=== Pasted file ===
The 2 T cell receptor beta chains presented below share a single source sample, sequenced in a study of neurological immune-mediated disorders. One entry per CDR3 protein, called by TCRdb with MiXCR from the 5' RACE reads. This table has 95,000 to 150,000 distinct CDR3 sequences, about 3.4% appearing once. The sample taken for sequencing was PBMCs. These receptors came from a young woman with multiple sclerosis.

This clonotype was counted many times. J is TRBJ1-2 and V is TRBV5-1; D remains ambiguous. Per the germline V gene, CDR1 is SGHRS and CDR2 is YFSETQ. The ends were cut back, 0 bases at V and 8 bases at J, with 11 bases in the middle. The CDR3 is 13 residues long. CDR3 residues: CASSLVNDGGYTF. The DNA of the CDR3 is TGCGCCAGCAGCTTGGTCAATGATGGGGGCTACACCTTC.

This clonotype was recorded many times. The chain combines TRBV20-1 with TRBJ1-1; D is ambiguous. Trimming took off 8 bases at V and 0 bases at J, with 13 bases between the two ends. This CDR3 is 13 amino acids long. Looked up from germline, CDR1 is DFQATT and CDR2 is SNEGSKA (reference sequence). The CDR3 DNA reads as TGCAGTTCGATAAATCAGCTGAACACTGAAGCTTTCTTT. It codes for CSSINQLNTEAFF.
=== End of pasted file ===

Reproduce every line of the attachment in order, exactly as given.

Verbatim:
The 2 T cell receptor beta chains presented below share a single source sample, sequenced in a study of neurological immune-mediated disorders. One entry per CDR3 protein, called by TCRdb with MiXCR from the 5' RACE reads. This table has 95,000 to 150,000 distinct CDR3 sequences, about 3.4% appearing once. The sample taken for sequencing was PBMCs. These receptors came from a young woman with multiple sclerosis.

This clonotype was counted many times. J is TRBJ1-2 and V is TRBV5-1; D remains ambiguous. Per the germline V gene, CDR1 is SGHRS and CDR2 is YFSETQ. The ends were cut back, 0 bases at V and 8 bases at J, with 11 bases in the middle. The CDR3 is 13 residues long. CDR3 residues: CASSLVNDGGYTF. The DNA of the CDR3 is TGCGCCAGCAGCTTGGTCAATGATGGGGGCTACACCTTC.

This clonotype was recorded many times. The chain combines TRBV20-1 with TRBJ1-1; D is ambiguous. Trimming took off 8 bases at V and 0 bases at J, with 13 bases between the two ends. This CDR3 is 13 amino acids long. Looked up from germline, CDR1 is DFQATT and CDR2 is SNEGSKA (reference sequence). The CDR3 DNA reads as TGCAGTTCGATAAATCAGCTGAACACTGAAGCTTTCTTT. It codes for CSSINQLNTEAFF.